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High Court overturned Its Interim Decision, Dismissed Touma Njai & Others’ Application 

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Hon Fatoumata Njie, Hon. Samba Jallow and Hon. Kebba K Barrow

By Landing Ceesay

Hon. Justice A. Jallow- Sey of the High Court of the Gambia has overturned her Interim decision restraining the Clerk of the National Assembly from removing Hon. Fatoumatta Njai, Hon. Kebba K. Barrow, and Hon. Samba Jallow from the ECOWAS Parliament. 

On 2nd of April 2024, Hon. Justice Jallow-Sey granted an ex parte motion filed by Hon. Fatoumatta Njai, Hon. Kebba K. Barrow, and Hon. Samba Jallow. 

The motion seeks an order to restrain the Clerk of the National Assembly from removing them from their positions in the ECOWAS Parliament.

On the 5th of April 2024, Hon. Justice Jallow-Sey overturned that decision and dismissed the motion. 

“I have read with great interest the motion paper, its supporting affidavit and the attachments, and I have also carefully read the affidavit in opposition. I believe for proper determination of this application, there is only one issue, and that is whether this court have the authority/power to grant an interlocutory injunction against the State,” Hon. Justice Jallow-Sey stated while delivering her ruling on the application.

Hon. Justice Jallow-Sey stated that Sections 17(2) and (4) of the State Proceedings Act (Cap 8:03, Act No. 12 of 1957) clearly provides that no injunction or order for specific performance can be granted by the court against the State or any officer of the State.

The High Court Judge cited numerous cases of the the Supreme Court of The Gambia including , the United Democratic Party (No. 1) & others Vs. Attorney General (SCCS No.3/2000), Ya Kumba Jaiteh vs. the Clerk of the National

Assembly & others (SCCS No. 001/2019, and Gambia Participates Centre for Research and Policy Developments vs. Clerk of the National Assembly & others (SCCS No. 002/2020. 

Hon. Justice Jallow- Sey asserted that the Supreme Court in those cases clearly enunciated the principle that an interlocutory injunction cannot be granted against the State. 

“The Supreme Court held that no injunction or order for specific performance will be granted by the Court against the State in any proceedings against it. The court further held that the granting of an injunction against the State would run counter to the well-established legal principle captured in the maxim Omnia praesumuntur rite esse acta i.e. everything is presumed to be rightly and duly performed until the contrary is shown.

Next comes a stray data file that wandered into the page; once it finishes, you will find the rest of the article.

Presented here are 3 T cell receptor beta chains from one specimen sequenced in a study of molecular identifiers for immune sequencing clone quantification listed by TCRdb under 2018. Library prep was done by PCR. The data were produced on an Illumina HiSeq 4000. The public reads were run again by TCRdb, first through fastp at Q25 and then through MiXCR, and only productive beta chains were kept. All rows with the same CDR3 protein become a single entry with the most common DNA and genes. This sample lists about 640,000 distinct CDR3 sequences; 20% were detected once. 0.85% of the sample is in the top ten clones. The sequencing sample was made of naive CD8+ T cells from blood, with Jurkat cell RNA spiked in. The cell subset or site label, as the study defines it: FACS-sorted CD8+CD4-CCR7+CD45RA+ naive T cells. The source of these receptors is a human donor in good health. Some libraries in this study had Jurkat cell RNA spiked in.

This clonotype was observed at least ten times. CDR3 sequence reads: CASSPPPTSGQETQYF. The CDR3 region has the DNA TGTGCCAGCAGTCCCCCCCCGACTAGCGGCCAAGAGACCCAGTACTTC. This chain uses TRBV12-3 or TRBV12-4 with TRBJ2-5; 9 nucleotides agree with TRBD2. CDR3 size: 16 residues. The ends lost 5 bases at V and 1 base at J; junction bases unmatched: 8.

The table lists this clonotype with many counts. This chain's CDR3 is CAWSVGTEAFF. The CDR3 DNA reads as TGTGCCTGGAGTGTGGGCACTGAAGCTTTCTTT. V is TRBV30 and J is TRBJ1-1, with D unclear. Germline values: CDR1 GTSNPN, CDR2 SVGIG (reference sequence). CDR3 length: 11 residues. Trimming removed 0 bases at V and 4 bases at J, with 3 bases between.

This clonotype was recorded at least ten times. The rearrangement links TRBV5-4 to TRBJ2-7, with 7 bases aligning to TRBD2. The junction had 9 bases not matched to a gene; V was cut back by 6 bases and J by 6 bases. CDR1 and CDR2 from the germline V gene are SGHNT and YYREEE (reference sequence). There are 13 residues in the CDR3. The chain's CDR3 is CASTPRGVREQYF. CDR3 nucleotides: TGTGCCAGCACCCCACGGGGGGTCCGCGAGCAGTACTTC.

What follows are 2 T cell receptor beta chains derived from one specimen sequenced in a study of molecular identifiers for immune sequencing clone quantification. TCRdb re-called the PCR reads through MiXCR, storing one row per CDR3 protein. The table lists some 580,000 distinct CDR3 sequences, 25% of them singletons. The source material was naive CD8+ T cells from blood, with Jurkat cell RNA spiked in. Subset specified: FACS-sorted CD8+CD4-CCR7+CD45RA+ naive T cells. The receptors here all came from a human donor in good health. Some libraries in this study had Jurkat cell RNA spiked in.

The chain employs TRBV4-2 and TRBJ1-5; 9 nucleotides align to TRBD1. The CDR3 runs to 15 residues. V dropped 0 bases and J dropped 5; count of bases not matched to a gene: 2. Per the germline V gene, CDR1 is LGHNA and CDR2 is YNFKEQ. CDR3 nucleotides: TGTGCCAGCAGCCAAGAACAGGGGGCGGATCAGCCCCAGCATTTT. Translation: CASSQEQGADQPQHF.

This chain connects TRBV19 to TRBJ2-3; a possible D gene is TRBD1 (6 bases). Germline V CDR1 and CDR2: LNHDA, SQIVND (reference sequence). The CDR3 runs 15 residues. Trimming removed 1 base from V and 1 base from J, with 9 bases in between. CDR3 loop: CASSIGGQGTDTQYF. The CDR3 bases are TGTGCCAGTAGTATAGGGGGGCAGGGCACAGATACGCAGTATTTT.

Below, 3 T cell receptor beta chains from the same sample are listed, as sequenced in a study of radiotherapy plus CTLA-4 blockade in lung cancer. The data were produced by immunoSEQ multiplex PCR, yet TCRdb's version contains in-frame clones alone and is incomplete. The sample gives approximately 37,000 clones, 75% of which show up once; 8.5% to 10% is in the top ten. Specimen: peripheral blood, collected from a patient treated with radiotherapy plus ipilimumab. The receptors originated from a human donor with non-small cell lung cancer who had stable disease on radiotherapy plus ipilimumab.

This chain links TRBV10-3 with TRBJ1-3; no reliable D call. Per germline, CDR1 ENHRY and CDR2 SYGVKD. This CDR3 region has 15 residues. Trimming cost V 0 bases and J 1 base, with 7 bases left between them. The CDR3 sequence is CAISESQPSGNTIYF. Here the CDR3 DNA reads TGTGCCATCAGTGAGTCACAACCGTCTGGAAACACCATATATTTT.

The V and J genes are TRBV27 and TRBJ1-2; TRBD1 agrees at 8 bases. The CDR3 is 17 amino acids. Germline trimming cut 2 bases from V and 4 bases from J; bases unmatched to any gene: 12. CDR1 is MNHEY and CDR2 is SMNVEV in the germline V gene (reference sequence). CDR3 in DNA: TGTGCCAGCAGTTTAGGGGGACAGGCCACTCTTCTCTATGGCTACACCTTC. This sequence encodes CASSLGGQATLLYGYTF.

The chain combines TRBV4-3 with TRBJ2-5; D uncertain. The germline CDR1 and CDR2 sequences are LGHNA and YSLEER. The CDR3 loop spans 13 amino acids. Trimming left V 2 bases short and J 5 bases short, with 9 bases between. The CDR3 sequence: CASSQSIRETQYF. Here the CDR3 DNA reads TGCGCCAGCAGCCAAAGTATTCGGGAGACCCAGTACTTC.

“There is thus a presumption of the regularity of official acts. It is, of course, a rebuttable presumption. But that is to be determined in the main suit. That presumption of regularity is the basis upon which the law will refrain from restraining public officers in the exercise of their statutory powers. It is good law and good sense. Public officers are called upon regularly to exercise statutory powers for the public good,” Hon. Justice Jallow-Sey stated. 

She further stated that It may well be that sometimes such powers are exercised erroneously or beyond the limits set by the law. 

Hon. Justice Jallow-Sey, however, asserted that appropriate remedies exist to curb or control such excesses.

Hon. Justice Jallow-Sey also stated that restraining orders against the state are not among them, and for good reason. 

The presiding Judge cited that public administration must be allowed to continue and not be fettered by such orders. She said that is in the public interest.

“The Court had also, in the occasion of UDP & ors vs. AG Supra, in a ruling by Hon. Justice H.B. Jallow JSC, as he then was, sitting as a single Judge of the Supreme Court in dismissing the application in its entirety, stated that an injunction cannot be granted against the State. That neither the statutory law nor the principles of common law would support such application.

“Upon considering the applicable laws relating to the issue before the court, which is The effect of granting the application Section 17 of the State Proceedings Act, Cap 8: 03, Volume 3, Revised Laws of The Gambia 2009, and the decisions of the Supreme Court, this court has no authority to grant an interlocutory order against the State,” Hon. Justice Jallow-Sey stated. 

As a High Court Judge, Hon. Justice Jallow-Sey said bound by the Supreme Court decisions as outlined above.

“Therefore, in this particular application, I shall follow the land mark decisions of the Supreme as discussed Supra. From the foregoing reasons, I hereby dismiss this application in its entirety and set aside the interim order granted to the Applicants on the 2nd April 2024. There will be no order as to costs,” Hon. Justice Jallow-Sey ruled. 

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